calm, still, tranquilize, tranquillise, tranquillize, calm down, quiet, quieten, lull - make calm or still; "quiet the dragons of worry and fear"
2.conciliate - come to termsconciliate - come to terms; "After some discussion we finally made up"
propitiate, appease - make peace with
agree, concur, concord, hold - be in accord; be in agreement; "We agreed on the terms of the settlement"; "I can't agree with you!"; "I hold with those who say life is sacred"; "Both philosophers concord on this point"
make peace - end hostilities; "The brothers who had been fighting over their inheritance finally made peace"
3.conciliate - make (one thing) compatible with (another); "The scientists had to accommodate the new results with the existing theories"
harmonise, harmonize - bring (several things) into consonance or relate harmoniously; "harmonize the different interests"

conciliate

verb
1. pacify, win over, soothe, reconcile, disarm, appease, placate, mollify, propitiate His duty was to conciliate the people, not to provoke them.
2. mediate, intervene, arbitrate, interpose, make the peace, restore harmony, pour oil on troubled waters, clear the air, act as middleman He has conciliated in more than 600 unfair dismissal cases.

conciliate

verb
1. To ease the anger or agitation of:
2. To reestablish friendship between:
Translations
يُوَفَّق بَيْن
získat
formildeforsone
friîa, fá á sitt band
palenkti į saverodantis susitaikymąsusitaikymassutaikymas
iemantot uzticībusamierināt
gönlünü almak/yapmakgüvenini kazanmak

conciliate

[kənˈsɪlɪeɪt] VTconciliar

conciliate

[kənˈsɪlieɪt]
vt (= pacify) [+ person] → apaiser
viconcilier

conciliate

vt
(= placate)besänftigen; (= win the goodwill of) personversöhnlich stimmen
(= reconcile) opposing viewsauf einen Nenner bringen, in Einklang bringen

conciliate

[kənˈsɪlɪeɪt] vt (person) → rabbonire, calmare; (opposing view) → conciliare

conciliate

(kənˈsilieit) verb
to win over or regain the support, friendship etc of.
conˌciliˈation noun
conˈciliatory adjective
References in classic literature ?
He wished to banish from the minds of the chivalry around him his own indecent and unacceptable jest respecting the Jewess Rebecca; he was desirous of conciliating Alicia's father Waldemar, of whom he stood in awe, and who had more than once shown himself dissatisfied during the course of the day's proceedings.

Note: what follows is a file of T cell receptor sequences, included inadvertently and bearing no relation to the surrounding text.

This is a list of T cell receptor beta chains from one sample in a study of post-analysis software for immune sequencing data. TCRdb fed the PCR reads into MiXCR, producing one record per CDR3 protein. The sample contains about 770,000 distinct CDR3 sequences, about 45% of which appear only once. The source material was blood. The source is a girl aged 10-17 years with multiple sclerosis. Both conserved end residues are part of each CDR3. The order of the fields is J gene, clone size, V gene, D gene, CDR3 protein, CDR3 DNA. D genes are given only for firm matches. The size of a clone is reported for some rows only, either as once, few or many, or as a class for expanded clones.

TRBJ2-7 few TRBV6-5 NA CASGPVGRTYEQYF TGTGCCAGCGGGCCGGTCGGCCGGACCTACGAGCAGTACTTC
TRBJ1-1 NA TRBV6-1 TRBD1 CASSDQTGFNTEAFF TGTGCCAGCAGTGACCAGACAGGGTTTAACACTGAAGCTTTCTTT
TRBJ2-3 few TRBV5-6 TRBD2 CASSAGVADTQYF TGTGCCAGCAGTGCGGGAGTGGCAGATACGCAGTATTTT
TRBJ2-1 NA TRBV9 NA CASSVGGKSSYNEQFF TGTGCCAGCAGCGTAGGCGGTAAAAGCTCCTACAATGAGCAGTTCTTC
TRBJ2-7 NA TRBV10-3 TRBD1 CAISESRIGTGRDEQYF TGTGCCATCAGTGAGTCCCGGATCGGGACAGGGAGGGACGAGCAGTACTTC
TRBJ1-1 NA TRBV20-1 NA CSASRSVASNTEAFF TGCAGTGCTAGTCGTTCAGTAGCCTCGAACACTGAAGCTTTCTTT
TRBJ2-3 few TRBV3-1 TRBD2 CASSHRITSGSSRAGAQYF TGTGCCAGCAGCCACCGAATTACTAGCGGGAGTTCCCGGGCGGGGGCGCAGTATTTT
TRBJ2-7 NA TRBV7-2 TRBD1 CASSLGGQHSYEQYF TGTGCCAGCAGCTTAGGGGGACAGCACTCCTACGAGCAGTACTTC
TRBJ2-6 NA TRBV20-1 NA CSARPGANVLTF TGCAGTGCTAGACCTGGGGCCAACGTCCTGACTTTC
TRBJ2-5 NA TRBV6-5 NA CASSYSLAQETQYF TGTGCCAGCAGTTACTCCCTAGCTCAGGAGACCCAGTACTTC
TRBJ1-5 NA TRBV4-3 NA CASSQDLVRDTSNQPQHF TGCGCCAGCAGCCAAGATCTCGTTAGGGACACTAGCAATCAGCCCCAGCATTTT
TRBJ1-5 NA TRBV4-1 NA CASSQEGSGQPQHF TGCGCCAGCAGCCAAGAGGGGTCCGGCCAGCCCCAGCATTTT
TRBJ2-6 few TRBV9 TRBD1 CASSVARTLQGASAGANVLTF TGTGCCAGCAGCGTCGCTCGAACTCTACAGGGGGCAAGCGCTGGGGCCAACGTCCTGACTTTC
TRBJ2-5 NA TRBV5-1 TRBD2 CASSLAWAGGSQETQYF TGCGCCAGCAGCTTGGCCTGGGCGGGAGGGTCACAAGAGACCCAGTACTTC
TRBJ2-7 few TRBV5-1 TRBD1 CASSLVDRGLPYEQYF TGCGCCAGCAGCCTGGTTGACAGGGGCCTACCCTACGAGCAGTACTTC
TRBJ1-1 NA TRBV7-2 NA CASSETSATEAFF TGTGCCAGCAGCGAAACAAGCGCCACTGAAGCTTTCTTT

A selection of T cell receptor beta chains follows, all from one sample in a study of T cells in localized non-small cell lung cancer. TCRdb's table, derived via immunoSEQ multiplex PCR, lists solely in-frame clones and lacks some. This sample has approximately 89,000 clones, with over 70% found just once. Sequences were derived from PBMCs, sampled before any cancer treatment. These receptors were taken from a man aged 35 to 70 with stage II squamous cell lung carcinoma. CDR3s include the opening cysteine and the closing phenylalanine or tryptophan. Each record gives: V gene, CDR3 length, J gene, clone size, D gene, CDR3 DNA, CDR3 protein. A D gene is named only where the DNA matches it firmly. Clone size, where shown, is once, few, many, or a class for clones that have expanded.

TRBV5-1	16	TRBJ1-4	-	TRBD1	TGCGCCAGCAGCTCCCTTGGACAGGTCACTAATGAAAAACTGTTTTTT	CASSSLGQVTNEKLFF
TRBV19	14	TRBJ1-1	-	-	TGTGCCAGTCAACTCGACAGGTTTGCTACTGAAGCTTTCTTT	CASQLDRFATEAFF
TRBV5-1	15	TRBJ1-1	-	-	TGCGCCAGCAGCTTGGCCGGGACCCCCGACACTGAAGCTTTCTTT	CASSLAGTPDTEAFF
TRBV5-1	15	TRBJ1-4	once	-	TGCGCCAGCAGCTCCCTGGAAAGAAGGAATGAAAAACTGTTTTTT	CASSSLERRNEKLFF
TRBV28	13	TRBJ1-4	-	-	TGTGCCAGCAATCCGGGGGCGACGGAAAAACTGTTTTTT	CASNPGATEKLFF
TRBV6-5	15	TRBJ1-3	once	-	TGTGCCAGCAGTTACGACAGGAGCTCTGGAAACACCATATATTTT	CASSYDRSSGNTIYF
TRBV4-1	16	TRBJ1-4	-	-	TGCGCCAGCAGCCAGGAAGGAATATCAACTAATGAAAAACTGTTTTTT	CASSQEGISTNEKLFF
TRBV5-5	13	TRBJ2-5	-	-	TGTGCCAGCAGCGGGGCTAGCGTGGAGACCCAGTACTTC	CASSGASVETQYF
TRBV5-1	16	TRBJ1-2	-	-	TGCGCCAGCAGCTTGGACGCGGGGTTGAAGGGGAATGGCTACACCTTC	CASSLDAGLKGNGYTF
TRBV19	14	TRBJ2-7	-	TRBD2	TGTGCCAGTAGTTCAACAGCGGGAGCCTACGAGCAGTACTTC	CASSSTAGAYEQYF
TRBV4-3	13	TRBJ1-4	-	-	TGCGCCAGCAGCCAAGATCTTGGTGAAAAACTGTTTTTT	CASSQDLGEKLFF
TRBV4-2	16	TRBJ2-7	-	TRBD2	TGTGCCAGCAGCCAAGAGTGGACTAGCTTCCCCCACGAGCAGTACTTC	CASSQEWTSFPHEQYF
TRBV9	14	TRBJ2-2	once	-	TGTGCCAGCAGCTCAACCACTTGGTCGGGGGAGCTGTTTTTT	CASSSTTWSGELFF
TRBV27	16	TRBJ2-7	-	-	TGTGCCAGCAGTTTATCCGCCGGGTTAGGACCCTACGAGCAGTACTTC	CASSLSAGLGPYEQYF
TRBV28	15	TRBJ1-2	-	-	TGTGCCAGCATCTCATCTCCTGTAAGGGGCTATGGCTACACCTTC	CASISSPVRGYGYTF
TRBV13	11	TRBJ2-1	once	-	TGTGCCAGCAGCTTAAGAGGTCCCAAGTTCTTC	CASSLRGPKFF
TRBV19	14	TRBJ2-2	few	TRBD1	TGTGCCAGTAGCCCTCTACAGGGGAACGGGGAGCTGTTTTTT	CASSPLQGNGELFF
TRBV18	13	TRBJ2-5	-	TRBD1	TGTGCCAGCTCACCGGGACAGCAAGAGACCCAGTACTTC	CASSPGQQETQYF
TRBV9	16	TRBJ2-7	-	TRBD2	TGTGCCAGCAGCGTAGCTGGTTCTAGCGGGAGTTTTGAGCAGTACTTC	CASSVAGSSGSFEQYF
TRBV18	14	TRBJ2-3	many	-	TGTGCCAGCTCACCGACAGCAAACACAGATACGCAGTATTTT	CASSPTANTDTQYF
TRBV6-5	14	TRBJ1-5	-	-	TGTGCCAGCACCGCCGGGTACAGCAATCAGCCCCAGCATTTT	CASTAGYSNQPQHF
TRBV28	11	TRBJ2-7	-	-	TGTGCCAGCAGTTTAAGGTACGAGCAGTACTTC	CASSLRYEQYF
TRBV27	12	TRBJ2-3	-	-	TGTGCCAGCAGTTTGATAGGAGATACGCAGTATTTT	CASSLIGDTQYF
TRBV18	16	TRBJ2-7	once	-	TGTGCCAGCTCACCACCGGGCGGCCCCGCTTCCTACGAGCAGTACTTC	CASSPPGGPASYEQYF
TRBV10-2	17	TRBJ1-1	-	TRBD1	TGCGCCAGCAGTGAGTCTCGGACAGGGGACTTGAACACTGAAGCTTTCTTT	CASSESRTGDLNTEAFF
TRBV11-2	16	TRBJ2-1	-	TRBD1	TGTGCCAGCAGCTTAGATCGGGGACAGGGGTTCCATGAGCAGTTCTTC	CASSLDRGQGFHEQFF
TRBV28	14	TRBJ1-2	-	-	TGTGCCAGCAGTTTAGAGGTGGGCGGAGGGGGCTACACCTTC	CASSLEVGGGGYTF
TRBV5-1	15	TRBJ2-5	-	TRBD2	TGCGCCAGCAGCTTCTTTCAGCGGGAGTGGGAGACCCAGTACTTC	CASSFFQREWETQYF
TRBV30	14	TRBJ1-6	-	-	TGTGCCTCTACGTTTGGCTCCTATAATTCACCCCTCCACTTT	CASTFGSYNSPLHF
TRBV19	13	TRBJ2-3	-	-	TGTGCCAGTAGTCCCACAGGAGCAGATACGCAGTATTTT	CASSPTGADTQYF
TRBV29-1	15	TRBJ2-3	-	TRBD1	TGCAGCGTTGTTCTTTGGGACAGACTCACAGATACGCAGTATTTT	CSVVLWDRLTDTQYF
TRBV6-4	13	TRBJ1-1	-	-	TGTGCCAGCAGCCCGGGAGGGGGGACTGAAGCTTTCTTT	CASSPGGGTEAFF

He was one of those aboriginals of Canada who had partially conformed to the habits of civilization and the doctrines of Christianity, under the influence of the French colonists and the Catholic priests; who seem generally to have been more successful in conciliating, taming, and converting the savages, than their English and Protestant rivals.
Her air was not conciliating, nor was her manner of receiving them such as to make her visitors forget their inferior rank.
have your way, Joseph"--(this was the formula-- answering to Sir Joseph's "Let us waive the point"--which Miss Lavinia used, as a means of conciliating her brother, and getting a fresh start for her story).
Yet his manners are so conciliating and gentle that the sailors are all interested in him, although they have had very little communication with him.
A commissioner conciliating a dispute that may lead to a strike or lockout may determine getting rules if there is no agreement in place.
The Role of Music in European Integration: Conciliating Eurocentrism and Multiculturalism
They also said that Prime Minister Recep Tayyip Erdogan should play a unifying and conciliating role, the press service of the European Parliament (EP) reported.
The court also told the pilots and Air India management to appear before conciliating officer and CLC N.
Stiglitz on the economic challenges that Tunisia would have to take on during the coming stage, the priorities of the social policies and conciliating between the country's monetary, financial and fiscal policies in the service of the general interest.